For Tuesday with Dorie this week, the recipe is Marscapone Mousse.  This is a delightful dessert that is, as its name suggests, light and foamy. The mousse is comprised of marscapone, whipped egg whites and cream, gently sweetened with honey.  A small amount of gelatine is added to help set up the mousse.


To serve, the mousse is spooned into low ball glasses, and optionally decorated with fruit.  I put fresh raspberries in the base of my  glass, with roasted rhubarb on top.

As you can see, the mousse is quite foamy:


I was pleasantly surprised by this mousse - it is not heavy like chocolate mousse can be, and its lightness makes it a perfect to complement the fruit.

To see what the other Dorie cooks made this week, visit the LYL section of the TWD website.

Monday, July 22, 2019

Lemon, Almond and Raspberry Cake for Carolyn's Birthday


My colleague, Carolyn, is turning 50.  This is an important milestone birthday, so I decided to make her a cake.  Carolyn follows a gluten free diet, so the cake that I chose had to fulfil this criteria.  Luckily, these days, there are many delicious gluten free cake recipes around.

A quick Web search brought up this recipe for Lemon, Almond and Raspberry Layer Cake from The Brick Kitchen.  This recipe has been adapted from one of my favourite bakers, Jordan Rondel of The Caker.

Claudia from The Brick Kitchen had created her cake as 3 x 15cm layers.  I went back to a single layer in 9" form, using half of Claudia's recipe:


This cake certainly smelled devine when it came out of the oven.  To decorate it, I made half of the icing recipe, and decorated the cake with crushed freeze-dried raspberries pressed  into a "50" stencil I created just from paper and a template I found on the Web, and also pressed up the sides of the cake:


Pressing on the freeze-dried raspberries was a messy exercise, but I am happy with the end result.  It ain't perfect, but I think it looks pretty good.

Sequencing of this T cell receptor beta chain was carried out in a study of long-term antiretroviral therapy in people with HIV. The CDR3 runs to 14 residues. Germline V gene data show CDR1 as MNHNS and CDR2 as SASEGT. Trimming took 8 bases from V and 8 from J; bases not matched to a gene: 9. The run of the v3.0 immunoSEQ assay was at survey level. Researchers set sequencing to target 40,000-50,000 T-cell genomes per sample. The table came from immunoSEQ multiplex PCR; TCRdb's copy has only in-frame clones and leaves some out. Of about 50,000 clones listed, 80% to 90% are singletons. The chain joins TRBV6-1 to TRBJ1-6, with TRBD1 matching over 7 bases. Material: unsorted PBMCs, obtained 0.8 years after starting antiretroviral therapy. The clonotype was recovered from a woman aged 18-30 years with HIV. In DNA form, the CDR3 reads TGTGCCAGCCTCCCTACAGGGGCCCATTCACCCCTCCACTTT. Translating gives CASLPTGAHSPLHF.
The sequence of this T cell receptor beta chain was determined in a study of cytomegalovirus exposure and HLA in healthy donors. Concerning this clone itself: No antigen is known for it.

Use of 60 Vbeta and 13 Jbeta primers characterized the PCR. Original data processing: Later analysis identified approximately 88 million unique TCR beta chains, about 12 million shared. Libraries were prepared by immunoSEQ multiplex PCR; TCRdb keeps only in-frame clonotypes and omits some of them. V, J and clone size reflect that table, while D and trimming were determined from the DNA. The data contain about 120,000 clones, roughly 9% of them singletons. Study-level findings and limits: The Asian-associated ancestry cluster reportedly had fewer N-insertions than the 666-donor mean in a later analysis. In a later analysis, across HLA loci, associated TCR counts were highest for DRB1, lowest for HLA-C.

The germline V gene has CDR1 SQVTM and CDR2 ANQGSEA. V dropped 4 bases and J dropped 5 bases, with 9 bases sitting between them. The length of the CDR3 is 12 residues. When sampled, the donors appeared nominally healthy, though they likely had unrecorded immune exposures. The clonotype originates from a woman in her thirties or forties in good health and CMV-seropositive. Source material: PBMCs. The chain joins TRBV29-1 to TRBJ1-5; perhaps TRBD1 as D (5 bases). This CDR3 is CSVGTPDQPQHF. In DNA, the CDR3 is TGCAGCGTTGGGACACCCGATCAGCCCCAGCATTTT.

To make this cake my way, you will need:

1 x 9" cake tin, greased and lined

150g butter
150g sugar
1 teaspoon vanilla extract
3 eggs
150g almond meal
37g gluten free plain flour
3/4 teaspoon baking powder
zest and juice of a lemon
2/3 cup fresh or frozen raspberries

Preheat your oven to 180 degrees Celsius.

Beat the butter and sugar in the bowl of a stand mixer until light and fluffy. Beat in the eggs, one at a time.  

Using a rubber spatula, fold in the almond meal, flour and baking powder followed by the lemon zest and juice.

Scrape the batter into the prepared cake tin and even the top with a metal spatula.  Place the raspberries on top of the cake at random intervals, pressing in lightly.

Bake the cake for 40-45 minutes or until a skewer pushed into the middle of the cake comes out clean.

Take the cake out of the oven and leave it to cool in the tin for 15 minutes, before unmoulding onto a wire rack to cool completely.

For the icing:

112g butter, softened
75g cream cheese, softened
167g sifted pure icing sugar
1 teaspoon vanilla extract
zest of half a lemon

Beat the cream cheese and butter together in the bowl of a stand mixer until smooth.  Add the icing sugar and beat until smooth.  Beat in the vanilla extract and lemon zest.

Spread the icing evenly over the top and sides of the cooled cake.

Decorate with crushed freeze-dried raspberries if desired.

Tuesday, July 16, 2019

TWD - Fudgy Mocha Bars


For Tuesday with Dorie this week, our recipe is Fudgy Mocha Bars.  These are effectively a nutty, chocolatey brownie, based on cocoa but also studded with chocolate chips to up the chocolate "oomph".